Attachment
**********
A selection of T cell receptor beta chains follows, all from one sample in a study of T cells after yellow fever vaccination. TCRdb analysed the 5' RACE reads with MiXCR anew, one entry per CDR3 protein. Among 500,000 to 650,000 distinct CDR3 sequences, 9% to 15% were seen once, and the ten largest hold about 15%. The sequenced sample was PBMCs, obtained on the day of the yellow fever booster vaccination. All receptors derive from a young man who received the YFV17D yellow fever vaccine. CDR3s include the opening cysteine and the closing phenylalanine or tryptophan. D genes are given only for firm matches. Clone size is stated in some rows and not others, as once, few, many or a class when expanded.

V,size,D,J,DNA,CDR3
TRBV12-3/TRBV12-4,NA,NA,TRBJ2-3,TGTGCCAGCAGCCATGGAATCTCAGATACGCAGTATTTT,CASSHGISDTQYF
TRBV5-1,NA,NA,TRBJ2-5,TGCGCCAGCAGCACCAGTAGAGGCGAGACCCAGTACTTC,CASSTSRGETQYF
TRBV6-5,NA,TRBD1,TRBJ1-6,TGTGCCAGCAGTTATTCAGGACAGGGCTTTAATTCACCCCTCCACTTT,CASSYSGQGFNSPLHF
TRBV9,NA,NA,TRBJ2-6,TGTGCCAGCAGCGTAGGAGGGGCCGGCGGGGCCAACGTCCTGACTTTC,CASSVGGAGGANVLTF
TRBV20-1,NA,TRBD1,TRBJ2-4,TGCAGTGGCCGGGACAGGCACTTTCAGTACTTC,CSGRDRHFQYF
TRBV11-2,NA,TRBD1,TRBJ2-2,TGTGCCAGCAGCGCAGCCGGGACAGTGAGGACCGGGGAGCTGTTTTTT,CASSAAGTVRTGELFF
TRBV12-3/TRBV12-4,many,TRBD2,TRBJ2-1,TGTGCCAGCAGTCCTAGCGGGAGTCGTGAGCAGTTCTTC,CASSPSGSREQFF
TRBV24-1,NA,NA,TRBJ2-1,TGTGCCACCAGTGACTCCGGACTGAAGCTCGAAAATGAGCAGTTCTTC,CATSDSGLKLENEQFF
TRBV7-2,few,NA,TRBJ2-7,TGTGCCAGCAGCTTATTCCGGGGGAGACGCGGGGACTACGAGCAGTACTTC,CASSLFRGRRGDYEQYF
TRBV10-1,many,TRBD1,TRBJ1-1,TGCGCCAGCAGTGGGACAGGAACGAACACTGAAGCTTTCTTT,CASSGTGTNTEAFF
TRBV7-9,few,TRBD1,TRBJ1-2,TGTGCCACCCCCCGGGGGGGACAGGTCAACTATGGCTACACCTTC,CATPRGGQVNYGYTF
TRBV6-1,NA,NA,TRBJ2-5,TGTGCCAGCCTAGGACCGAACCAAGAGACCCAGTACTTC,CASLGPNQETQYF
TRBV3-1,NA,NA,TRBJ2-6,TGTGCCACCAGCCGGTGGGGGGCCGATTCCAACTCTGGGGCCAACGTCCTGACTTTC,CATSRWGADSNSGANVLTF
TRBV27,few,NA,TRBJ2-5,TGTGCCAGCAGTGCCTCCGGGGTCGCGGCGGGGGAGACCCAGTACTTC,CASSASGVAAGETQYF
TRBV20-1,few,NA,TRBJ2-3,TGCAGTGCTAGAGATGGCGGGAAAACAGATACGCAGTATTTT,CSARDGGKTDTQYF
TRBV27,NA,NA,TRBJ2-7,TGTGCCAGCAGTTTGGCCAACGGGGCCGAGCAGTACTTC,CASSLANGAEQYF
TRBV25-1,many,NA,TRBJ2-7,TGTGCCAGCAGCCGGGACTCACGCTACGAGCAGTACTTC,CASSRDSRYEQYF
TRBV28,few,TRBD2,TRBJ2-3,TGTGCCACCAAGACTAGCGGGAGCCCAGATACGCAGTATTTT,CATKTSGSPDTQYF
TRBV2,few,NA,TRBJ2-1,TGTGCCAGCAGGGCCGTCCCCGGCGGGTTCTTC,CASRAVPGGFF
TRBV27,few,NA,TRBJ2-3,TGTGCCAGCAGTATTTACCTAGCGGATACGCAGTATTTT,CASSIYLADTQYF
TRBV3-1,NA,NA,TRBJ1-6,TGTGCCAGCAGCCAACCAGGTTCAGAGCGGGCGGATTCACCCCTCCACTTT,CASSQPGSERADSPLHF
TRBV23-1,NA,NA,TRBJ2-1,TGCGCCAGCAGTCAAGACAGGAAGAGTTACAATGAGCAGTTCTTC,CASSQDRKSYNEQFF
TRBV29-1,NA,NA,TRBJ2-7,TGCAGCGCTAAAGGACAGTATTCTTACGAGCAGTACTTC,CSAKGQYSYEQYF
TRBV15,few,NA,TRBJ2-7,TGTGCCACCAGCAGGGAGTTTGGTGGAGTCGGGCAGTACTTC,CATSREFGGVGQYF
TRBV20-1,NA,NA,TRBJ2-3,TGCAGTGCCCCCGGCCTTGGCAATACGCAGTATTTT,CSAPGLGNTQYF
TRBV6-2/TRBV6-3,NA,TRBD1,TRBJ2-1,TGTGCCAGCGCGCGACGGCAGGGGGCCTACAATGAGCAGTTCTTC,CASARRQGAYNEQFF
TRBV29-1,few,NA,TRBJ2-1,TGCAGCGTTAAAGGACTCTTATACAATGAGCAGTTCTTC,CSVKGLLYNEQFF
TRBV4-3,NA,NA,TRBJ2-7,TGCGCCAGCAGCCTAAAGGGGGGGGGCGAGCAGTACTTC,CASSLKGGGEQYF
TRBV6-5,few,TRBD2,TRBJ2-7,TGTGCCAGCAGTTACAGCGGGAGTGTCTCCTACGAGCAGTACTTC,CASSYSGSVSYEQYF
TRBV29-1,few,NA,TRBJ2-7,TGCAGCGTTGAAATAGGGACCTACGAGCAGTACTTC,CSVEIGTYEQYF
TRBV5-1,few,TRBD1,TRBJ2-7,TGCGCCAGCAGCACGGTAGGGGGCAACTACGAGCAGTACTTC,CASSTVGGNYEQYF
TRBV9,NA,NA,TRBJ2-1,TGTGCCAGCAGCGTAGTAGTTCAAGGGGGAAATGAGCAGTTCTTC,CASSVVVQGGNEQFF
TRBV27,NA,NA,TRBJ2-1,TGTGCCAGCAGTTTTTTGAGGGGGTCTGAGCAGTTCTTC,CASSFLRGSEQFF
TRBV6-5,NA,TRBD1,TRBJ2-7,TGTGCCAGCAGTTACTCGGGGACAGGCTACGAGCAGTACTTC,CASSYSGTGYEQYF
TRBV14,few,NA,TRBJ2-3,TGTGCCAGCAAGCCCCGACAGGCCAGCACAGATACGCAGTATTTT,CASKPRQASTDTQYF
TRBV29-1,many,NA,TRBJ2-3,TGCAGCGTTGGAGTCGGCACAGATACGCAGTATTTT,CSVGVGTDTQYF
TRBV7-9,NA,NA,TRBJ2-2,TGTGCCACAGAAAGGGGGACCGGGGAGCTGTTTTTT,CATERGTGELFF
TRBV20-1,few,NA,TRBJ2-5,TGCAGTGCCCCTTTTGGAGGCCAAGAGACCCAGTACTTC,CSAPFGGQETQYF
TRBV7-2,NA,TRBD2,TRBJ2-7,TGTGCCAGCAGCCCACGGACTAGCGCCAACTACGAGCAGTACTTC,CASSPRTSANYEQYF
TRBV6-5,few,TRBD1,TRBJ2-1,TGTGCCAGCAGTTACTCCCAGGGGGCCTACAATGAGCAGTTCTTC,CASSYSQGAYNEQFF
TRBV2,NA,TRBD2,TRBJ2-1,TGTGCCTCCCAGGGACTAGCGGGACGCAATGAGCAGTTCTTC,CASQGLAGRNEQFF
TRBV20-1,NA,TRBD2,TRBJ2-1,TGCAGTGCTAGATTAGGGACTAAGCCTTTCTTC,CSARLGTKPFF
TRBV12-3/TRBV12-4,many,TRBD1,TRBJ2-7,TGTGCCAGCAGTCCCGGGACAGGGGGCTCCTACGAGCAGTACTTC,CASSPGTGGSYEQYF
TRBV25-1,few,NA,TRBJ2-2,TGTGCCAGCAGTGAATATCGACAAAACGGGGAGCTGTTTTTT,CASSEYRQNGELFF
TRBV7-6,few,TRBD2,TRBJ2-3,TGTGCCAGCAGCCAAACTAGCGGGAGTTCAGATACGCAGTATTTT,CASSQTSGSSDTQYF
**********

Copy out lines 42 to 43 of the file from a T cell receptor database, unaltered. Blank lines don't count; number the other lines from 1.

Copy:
TRBV6-5,few,TRBD1,TRBJ2-1,TGTGCCAGCAGTTACTCCCAGGGGGCCTACAATGAGCAGTTCTTC,CASSYSQGAYNEQFF
TRBV2,NA,TRBD2,TRBJ2-1,TGTGCCTCCCAGGGACTAGCGGGACGCAATGAGCAGTTCTTC,CASQGLAGRNEQFF